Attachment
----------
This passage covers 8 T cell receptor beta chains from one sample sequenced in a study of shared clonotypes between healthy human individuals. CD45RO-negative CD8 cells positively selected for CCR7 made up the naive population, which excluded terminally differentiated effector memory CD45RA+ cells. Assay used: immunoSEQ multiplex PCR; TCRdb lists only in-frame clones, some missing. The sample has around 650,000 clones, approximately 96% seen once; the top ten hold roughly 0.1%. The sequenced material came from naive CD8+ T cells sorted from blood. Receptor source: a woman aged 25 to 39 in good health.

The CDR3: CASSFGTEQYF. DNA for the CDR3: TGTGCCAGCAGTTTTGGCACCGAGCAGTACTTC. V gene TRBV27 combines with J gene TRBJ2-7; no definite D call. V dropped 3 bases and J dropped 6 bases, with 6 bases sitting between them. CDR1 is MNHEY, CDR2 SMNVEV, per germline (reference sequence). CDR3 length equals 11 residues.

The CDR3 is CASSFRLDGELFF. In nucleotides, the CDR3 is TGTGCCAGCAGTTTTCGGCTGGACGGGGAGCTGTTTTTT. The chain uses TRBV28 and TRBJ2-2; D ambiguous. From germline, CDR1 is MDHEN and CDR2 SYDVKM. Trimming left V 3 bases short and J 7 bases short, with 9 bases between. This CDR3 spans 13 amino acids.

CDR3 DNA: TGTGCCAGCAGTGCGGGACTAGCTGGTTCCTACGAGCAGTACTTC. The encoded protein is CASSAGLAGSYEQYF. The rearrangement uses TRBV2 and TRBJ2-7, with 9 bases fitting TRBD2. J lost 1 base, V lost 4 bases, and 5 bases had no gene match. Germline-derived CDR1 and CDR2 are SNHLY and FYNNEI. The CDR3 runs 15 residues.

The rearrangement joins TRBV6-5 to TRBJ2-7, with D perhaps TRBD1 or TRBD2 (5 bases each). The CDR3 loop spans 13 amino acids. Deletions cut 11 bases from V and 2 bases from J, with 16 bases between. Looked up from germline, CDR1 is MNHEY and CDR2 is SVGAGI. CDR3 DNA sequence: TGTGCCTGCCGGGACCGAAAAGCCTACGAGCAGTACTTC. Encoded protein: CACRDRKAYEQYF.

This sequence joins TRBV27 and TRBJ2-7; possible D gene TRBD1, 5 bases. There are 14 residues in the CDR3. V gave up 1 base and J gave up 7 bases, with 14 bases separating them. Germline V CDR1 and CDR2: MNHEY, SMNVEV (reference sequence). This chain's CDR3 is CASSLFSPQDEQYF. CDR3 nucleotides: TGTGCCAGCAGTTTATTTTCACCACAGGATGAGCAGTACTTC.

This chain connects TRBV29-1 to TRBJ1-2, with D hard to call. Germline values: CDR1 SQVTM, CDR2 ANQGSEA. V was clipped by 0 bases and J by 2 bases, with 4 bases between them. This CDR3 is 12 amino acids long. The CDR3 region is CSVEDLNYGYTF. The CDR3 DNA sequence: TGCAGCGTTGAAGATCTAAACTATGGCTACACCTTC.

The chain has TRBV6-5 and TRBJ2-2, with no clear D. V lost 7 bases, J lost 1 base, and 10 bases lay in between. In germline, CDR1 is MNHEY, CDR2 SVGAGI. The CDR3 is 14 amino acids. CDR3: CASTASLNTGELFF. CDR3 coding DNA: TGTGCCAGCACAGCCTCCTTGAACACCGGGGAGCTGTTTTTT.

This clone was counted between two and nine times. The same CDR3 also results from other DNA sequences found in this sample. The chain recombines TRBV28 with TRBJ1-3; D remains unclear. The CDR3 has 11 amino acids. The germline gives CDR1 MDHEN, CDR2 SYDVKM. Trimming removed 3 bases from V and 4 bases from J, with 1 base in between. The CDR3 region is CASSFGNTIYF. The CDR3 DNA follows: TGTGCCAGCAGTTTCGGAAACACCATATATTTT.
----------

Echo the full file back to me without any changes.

This passage covers 8 T cell receptor beta chains from one sample sequenced in a study of shared clonotypes between healthy human individuals. CD45RO-negative CD8 cells positively selected for CCR7 made up the naive population, which excluded terminally differentiated effector memory CD45RA+ cells. Assay used: immunoSEQ multiplex PCR; TCRdb lists only in-frame clones, some missing. The sample has around 650,000 clones, approximately 96% seen once; the top ten hold roughly 0.1%. The sequenced material came from naive CD8+ T cells sorted from blood. Receptor source: a woman aged 25 to 39 in good health.

The CDR3: CASSFGTEQYF. DNA for the CDR3: TGTGCCAGCAGTTTTGGCACCGAGCAGTACTTC. V gene TRBV27 combines with J gene TRBJ2-7; no definite D call. V dropped 3 bases and J dropped 6 bases, with 6 bases sitting between them. CDR1 is MNHEY, CDR2 SMNVEV, per germline (reference sequence). CDR3 length equals 11 residues.

The CDR3 is CASSFRLDGELFF. In nucleotides, the CDR3 is TGTGCCAGCAGTTTTCGGCTGGACGGGGAGCTGTTTTTT. The chain uses TRBV28 and TRBJ2-2; D ambiguous. From germline, CDR1 is MDHEN and CDR2 SYDVKM. Trimming left V 3 bases short and J 7 bases short, with 9 bases between. This CDR3 spans 13 amino acids.

CDR3 DNA: TGTGCCAGCAGTGCGGGACTAGCTGGTTCCTACGAGCAGTACTTC. The encoded protein is CASSAGLAGSYEQYF. The rearrangement uses TRBV2 and TRBJ2-7, with 9 bases fitting TRBD2. J lost 1 base, V lost 4 bases, and 5 bases had no gene match. Germline-derived CDR1 and CDR2 are SNHLY and FYNNEI. The CDR3 runs 15 residues.

The rearrangement joins TRBV6-5 to TRBJ2-7, with D perhaps TRBD1 or TRBD2 (5 bases each). The CDR3 loop spans 13 amino acids. Deletions cut 11 bases from V and 2 bases from J, with 16 bases between. Looked up from germline, CDR1 is MNHEY and CDR2 is SVGAGI. CDR3 DNA sequence: TGTGCCTGCCGGGACCGAAAAGCCTACGAGCAGTACTTC. Encoded protein: CACRDRKAYEQYF.

This sequence joins TRBV27 and TRBJ2-7; possible D gene TRBD1, 5 bases. There are 14 residues in the CDR3. V gave up 1 base and J gave up 7 bases, with 14 bases separating them. Germline V CDR1 and CDR2: MNHEY, SMNVEV (reference sequence). This chain's CDR3 is CASSLFSPQDEQYF. CDR3 nucleotides: TGTGCCAGCAGTTTATTTTCACCACAGGATGAGCAGTACTTC.

This chain connects TRBV29-1 to TRBJ1-2, with D hard to call. Germline values: CDR1 SQVTM, CDR2 ANQGSEA. V was clipped by 0 bases and J by 2 bases, with 4 bases between them. This CDR3 is 12 amino acids long. The CDR3 region is CSVEDLNYGYTF. The CDR3 DNA sequence: TGCAGCGTTGAAGATCTAAACTATGGCTACACCTTC.

The chain has TRBV6-5 and TRBJ2-2, with no clear D. V lost 7 bases, J lost 1 base, and 10 bases lay in between. In germline, CDR1 is MNHEY, CDR2 SVGAGI. The CDR3 is 14 amino acids. CDR3: CASTASLNTGELFF. CDR3 coding DNA: TGTGCCAGCACAGCCTCCTTGAACACCGGGGAGCTGTTTTTT.

This clone was counted between two and nine times. The same CDR3 also results from other DNA sequences found in this sample. The chain recombines TRBV28 with TRBJ1-3; D remains unclear. The CDR3 has 11 amino acids. The germline gives CDR1 MDHEN, CDR2 SYDVKM. Trimming removed 3 bases from V and 4 bases from J, with 1 base in between. The CDR3 region is CASSFGNTIYF. The CDR3 DNA follows: TGTGCCAGCAGTTTCGGAAACACCATATATTTT.